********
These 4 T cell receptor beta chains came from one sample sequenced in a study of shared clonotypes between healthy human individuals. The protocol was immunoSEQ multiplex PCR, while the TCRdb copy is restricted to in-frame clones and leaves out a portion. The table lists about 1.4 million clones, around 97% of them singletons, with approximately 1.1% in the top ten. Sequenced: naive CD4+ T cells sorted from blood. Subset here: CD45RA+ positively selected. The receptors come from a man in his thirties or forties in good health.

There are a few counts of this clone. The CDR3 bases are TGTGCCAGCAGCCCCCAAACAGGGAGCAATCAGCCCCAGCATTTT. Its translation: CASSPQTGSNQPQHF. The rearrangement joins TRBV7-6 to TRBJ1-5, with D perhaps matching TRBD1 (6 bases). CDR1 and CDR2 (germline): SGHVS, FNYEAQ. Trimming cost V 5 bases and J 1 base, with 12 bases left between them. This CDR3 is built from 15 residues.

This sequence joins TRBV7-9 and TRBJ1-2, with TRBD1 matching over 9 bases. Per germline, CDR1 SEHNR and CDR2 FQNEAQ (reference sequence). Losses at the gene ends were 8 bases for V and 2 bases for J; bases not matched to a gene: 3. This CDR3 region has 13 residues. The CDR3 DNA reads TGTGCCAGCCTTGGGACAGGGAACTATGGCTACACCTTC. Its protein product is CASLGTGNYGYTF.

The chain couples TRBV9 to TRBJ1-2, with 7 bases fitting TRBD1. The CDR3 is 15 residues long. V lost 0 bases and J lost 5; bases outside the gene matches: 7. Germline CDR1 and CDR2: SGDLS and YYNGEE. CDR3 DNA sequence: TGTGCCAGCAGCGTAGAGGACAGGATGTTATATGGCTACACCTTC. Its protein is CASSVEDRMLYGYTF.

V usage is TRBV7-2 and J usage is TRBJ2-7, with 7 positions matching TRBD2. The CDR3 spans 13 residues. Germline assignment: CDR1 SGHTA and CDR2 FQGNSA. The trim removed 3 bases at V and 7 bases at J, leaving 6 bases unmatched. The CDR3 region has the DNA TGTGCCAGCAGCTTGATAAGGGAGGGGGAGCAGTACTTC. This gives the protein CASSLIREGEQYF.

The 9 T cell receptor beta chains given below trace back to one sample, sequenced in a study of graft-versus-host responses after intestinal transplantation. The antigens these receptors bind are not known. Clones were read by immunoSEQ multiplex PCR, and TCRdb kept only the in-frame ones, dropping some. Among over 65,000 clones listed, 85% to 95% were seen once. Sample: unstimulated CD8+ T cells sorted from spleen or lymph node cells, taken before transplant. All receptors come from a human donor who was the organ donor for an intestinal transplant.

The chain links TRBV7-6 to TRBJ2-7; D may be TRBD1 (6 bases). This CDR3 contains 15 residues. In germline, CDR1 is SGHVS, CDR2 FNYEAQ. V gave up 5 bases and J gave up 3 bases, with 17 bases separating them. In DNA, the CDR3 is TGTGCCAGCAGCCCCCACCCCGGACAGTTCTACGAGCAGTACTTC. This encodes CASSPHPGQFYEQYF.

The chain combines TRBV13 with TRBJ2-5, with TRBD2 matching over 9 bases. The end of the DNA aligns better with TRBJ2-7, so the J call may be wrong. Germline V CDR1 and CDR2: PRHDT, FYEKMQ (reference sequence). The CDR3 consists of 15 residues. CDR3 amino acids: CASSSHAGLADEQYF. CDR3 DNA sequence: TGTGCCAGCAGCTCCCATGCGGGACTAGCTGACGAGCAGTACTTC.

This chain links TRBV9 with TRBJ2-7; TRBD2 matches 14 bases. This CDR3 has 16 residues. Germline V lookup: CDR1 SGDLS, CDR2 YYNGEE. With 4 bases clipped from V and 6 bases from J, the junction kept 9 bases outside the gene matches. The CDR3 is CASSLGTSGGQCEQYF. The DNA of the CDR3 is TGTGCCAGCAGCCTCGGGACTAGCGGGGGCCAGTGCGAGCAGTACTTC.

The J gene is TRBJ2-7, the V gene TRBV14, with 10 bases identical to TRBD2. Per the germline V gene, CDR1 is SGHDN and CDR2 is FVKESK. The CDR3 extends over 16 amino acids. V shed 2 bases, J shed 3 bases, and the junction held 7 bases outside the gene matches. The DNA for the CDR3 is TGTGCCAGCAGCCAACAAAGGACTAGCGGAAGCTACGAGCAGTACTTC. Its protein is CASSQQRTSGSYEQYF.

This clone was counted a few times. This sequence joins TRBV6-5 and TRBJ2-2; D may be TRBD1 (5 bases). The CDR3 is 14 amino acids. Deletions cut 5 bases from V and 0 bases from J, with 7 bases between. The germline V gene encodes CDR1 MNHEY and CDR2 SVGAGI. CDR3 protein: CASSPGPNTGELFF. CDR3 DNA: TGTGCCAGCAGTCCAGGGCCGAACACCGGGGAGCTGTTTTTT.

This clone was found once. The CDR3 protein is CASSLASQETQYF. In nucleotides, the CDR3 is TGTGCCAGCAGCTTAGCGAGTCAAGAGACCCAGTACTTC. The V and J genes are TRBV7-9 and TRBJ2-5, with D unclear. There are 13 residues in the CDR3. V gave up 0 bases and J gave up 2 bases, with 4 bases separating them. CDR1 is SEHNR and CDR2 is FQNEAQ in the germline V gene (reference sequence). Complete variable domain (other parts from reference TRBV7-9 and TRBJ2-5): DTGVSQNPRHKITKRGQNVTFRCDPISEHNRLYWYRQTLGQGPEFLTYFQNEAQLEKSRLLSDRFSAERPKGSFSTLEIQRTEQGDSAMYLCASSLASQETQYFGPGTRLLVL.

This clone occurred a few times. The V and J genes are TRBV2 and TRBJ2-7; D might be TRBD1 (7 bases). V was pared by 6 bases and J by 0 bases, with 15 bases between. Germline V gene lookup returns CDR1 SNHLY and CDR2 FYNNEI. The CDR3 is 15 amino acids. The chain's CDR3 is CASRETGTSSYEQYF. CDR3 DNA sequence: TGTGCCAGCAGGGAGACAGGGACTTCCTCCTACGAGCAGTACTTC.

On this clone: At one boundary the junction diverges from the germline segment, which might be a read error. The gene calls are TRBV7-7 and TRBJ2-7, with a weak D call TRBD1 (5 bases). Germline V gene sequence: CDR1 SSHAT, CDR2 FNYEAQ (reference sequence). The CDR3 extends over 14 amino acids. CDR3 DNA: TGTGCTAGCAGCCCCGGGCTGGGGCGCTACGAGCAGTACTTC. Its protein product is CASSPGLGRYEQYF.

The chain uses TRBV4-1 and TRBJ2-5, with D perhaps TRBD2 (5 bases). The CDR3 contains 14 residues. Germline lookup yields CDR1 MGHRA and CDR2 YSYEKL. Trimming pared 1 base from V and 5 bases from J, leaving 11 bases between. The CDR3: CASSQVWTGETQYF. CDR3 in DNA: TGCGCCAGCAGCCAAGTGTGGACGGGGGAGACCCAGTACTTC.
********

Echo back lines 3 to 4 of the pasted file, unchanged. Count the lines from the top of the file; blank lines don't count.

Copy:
This sequence joins TRBV7-9 and TRBJ1-2, with TRBD1 matching over 9 bases. Per germline, CDR1 SEHNR and CDR2 FQNEAQ (reference sequence). Losses at the gene ends were 8 bases for V and 2 bases for J; bases not matched to a gene: 3. This CDR3 region has 13 residues. The CDR3 DNA reads TGTGCCAGCCTTGGGACAGGGAACTATGGCTACACCTTC. Its protein product is CASLGTGNYGYTF.

The chain couples TRBV9 to TRBJ1-2, with 7 bases fitting TRBD1. The CDR3 is 15 residues long. V lost 0 bases and J lost 5; bases outside the gene matches: 7. Germline CDR1 and CDR2: SGDLS and YYNGEE. CDR3 DNA sequence: TGTGCCAGCAGCGTAGAGGACAGGATGTTATATGGCTACACCTTC. Its protein is CASSVEDRMLYGYTF.